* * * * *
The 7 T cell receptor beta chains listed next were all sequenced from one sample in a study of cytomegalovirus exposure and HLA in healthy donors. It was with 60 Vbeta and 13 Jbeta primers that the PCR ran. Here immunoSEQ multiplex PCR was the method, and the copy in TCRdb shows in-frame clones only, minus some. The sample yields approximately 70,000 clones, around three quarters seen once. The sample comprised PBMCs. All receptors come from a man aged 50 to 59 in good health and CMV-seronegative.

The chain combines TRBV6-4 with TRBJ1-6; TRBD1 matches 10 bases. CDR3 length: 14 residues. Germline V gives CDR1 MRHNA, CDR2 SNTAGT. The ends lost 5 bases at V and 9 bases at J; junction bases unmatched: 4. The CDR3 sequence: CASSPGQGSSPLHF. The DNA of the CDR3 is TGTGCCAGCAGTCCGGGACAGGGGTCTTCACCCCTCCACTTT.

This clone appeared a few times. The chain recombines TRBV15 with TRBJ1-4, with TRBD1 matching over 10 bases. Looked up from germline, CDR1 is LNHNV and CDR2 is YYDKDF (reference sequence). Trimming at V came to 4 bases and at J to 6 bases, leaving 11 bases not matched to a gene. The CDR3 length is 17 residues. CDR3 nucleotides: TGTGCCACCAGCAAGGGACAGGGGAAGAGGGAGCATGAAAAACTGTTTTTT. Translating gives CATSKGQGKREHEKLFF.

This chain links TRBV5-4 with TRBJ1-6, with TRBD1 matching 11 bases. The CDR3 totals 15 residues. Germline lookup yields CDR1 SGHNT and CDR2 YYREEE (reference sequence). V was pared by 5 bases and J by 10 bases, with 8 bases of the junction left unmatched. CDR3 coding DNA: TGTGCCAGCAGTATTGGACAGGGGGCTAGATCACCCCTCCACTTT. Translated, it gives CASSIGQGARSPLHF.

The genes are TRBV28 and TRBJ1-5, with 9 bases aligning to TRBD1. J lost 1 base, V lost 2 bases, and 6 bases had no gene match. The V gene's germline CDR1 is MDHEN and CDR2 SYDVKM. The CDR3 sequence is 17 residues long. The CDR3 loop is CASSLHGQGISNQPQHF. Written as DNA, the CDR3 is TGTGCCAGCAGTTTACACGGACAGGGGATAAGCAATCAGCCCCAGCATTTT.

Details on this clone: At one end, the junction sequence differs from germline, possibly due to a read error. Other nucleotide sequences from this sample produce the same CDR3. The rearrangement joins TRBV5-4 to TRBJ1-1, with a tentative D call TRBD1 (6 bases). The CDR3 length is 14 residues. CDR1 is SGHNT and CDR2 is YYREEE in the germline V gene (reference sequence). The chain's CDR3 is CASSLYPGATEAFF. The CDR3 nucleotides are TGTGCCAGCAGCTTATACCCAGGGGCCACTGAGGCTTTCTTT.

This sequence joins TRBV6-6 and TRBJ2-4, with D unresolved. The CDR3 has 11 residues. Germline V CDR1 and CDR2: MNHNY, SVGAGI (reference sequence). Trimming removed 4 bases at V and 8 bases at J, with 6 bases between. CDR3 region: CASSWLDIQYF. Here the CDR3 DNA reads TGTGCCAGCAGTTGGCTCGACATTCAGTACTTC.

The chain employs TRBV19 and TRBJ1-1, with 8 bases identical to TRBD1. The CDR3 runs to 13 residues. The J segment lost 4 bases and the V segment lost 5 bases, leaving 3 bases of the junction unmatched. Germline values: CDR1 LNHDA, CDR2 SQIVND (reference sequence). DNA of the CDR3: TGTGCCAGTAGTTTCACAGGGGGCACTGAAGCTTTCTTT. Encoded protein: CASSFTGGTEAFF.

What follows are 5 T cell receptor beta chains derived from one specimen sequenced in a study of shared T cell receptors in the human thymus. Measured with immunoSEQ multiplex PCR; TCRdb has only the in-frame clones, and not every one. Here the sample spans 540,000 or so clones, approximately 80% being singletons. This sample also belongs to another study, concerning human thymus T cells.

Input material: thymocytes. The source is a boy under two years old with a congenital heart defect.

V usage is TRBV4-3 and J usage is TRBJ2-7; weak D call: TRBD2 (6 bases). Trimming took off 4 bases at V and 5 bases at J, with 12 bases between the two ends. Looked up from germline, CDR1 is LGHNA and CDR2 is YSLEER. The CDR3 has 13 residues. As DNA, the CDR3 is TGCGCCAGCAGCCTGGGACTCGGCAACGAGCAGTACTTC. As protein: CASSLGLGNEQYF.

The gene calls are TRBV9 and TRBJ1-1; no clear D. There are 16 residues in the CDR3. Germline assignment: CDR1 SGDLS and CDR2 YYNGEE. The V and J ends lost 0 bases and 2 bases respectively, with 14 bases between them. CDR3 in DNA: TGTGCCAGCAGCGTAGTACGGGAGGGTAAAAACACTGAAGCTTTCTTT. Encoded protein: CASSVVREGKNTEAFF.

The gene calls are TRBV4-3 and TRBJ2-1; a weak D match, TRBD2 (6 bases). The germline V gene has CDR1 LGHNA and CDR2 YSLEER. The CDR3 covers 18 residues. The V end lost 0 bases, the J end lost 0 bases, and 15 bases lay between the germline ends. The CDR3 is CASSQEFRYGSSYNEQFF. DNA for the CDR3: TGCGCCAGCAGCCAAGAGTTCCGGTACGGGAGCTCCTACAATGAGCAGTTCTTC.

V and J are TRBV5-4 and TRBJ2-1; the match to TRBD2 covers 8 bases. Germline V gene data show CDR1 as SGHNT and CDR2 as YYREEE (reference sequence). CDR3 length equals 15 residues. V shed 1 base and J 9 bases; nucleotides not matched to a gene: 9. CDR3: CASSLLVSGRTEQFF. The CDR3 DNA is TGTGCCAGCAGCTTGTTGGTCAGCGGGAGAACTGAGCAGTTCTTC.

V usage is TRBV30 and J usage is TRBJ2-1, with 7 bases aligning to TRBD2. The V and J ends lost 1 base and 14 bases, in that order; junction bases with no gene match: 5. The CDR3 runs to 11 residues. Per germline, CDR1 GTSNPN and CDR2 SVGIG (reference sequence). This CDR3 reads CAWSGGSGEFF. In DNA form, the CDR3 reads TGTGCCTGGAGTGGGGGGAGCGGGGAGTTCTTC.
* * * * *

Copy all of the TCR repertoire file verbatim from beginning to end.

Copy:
The 7 T cell receptor beta chains listed next were all sequenced from one sample in a study of cytomegalovirus exposure and HLA in healthy donors. It was with 60 Vbeta and 13 Jbeta primers that the PCR ran. Here immunoSEQ multiplex PCR was the method, and the copy in TCRdb shows in-frame clones only, minus some. The sample yields approximately 70,000 clones, around three quarters seen once. The sample comprised PBMCs. All receptors come from a man aged 50 to 59 in good health and CMV-seronegative.

The chain combines TRBV6-4 with TRBJ1-6; TRBD1 matches 10 bases. CDR3 length: 14 residues. Germline V gives CDR1 MRHNA, CDR2 SNTAGT. The ends lost 5 bases at V and 9 bases at J; junction bases unmatched: 4. The CDR3 sequence: CASSPGQGSSPLHF. The DNA of the CDR3 is TGTGCCAGCAGTCCGGGACAGGGGTCTTCACCCCTCCACTTT.

This clone appeared a few times. The chain recombines TRBV15 with TRBJ1-4, with TRBD1 matching over 10 bases. Looked up from germline, CDR1 is LNHNV and CDR2 is YYDKDF (reference sequence). Trimming at V came to 4 bases and at J to 6 bases, leaving 11 bases not matched to a gene. The CDR3 length is 17 residues. CDR3 nucleotides: TGTGCCACCAGCAAGGGACAGGGGAAGAGGGAGCATGAAAAACTGTTTTTT. Translating gives CATSKGQGKREHEKLFF.

This chain links TRBV5-4 with TRBJ1-6, with TRBD1 matching 11 bases. The CDR3 totals 15 residues. Germline lookup yields CDR1 SGHNT and CDR2 YYREEE (reference sequence). V was pared by 5 bases and J by 10 bases, with 8 bases of the junction left unmatched. CDR3 coding DNA: TGTGCCAGCAGTATTGGACAGGGGGCTAGATCACCCCTCCACTTT. Translated, it gives CASSIGQGARSPLHF.

The genes are TRBV28 and TRBJ1-5, with 9 bases aligning to TRBD1. J lost 1 base, V lost 2 bases, and 6 bases had no gene match. The V gene's germline CDR1 is MDHEN and CDR2 SYDVKM. The CDR3 sequence is 17 residues long. The CDR3 loop is CASSLHGQGISNQPQHF. Written as DNA, the CDR3 is TGTGCCAGCAGTTTACACGGACAGGGGATAAGCAATCAGCCCCAGCATTTT.

Details on this clone: At one end, the junction sequence differs from germline, possibly due to a read error. Other nucleotide sequences from this sample produce the same CDR3. The rearrangement joins TRBV5-4 to TRBJ1-1, with a tentative D call TRBD1 (6 bases). The CDR3 length is 14 residues. CDR1 is SGHNT and CDR2 is YYREEE in the germline V gene (reference sequence). The chain's CDR3 is CASSLYPGATEAFF. The CDR3 nucleotides are TGTGCCAGCAGCTTATACCCAGGGGCCACTGAGGCTTTCTTT.

This sequence joins TRBV6-6 and TRBJ2-4, with D unresolved. The CDR3 has 11 residues. Germline V CDR1 and CDR2: MNHNY, SVGAGI (reference sequence). Trimming removed 4 bases at V and 8 bases at J, with 6 bases between. CDR3 region: CASSWLDIQYF. Here the CDR3 DNA reads TGTGCCAGCAGTTGGCTCGACATTCAGTACTTC.

The chain employs TRBV19 and TRBJ1-1, with 8 bases identical to TRBD1. The CDR3 runs to 13 residues. The J segment lost 4 bases and the V segment lost 5 bases, leaving 3 bases of the junction unmatched. Germline values: CDR1 LNHDA, CDR2 SQIVND (reference sequence). DNA of the CDR3: TGTGCCAGTAGTTTCACAGGGGGCACTGAAGCTTTCTTT. Encoded protein: CASSFTGGTEAFF.

What follows are 5 T cell receptor beta chains derived from one specimen sequenced in a study of shared T cell receptors in the human thymus. Measured with immunoSEQ multiplex PCR; TCRdb has only the in-frame clones, and not every one. Here the sample spans 540,000 or so clones, approximately 80% being singletons. This sample also belongs to another study, concerning human thymus T cells.

Input material: thymocytes. The source is a boy under two years old with a congenital heart defect.

V usage is TRBV4-3 and J usage is TRBJ2-7; weak D call: TRBD2 (6 bases). Trimming took off 4 bases at V and 5 bases at J, with 12 bases between the two ends. Looked up from germline, CDR1 is LGHNA and CDR2 is YSLEER. The CDR3 has 13 residues. As DNA, the CDR3 is TGCGCCAGCAGCCTGGGACTCGGCAACGAGCAGTACTTC. As protein: CASSLGLGNEQYF.

The gene calls are TRBV9 and TRBJ1-1; no clear D. There are 16 residues in the CDR3. Germline assignment: CDR1 SGDLS and CDR2 YYNGEE. The V and J ends lost 0 bases and 2 bases respectively, with 14 bases between them. CDR3 in DNA: TGTGCCAGCAGCGTAGTACGGGAGGGTAAAAACACTGAAGCTTTCTTT. Encoded protein: CASSVVREGKNTEAFF.

The gene calls are TRBV4-3 and TRBJ2-1; a weak D match, TRBD2 (6 bases). The germline V gene has CDR1 LGHNA and CDR2 YSLEER. The CDR3 covers 18 residues. The V end lost 0 bases, the J end lost 0 bases, and 15 bases lay between the germline ends. The CDR3 is CASSQEFRYGSSYNEQFF. DNA for the CDR3: TGCGCCAGCAGCCAAGAGTTCCGGTACGGGAGCTCCTACAATGAGCAGTTCTTC.

V and J are TRBV5-4 and TRBJ2-1; the match to TRBD2 covers 8 bases. Germline V gene data show CDR1 as SGHNT and CDR2 as YYREEE (reference sequence). CDR3 length equals 15 residues. V shed 1 base and J 9 bases; nucleotides not matched to a gene: 9. CDR3: CASSLLVSGRTEQFF. The CDR3 DNA is TGTGCCAGCAGCTTGTTGGTCAGCGGGAGAACTGAGCAGTTCTTC.

V usage is TRBV30 and J usage is TRBJ2-1, with 7 bases aligning to TRBD2. The V and J ends lost 1 base and 14 bases, in that order; junction bases with no gene match: 5. The CDR3 runs to 11 residues. Per germline, CDR1 GTSNPN and CDR2 SVGIG (reference sequence). This CDR3 reads CAWSGGSGEFF. In DNA form, the CDR3 reads TGTGCCTGGAGTGGGGGGAGCGGGGAGTTCTTC.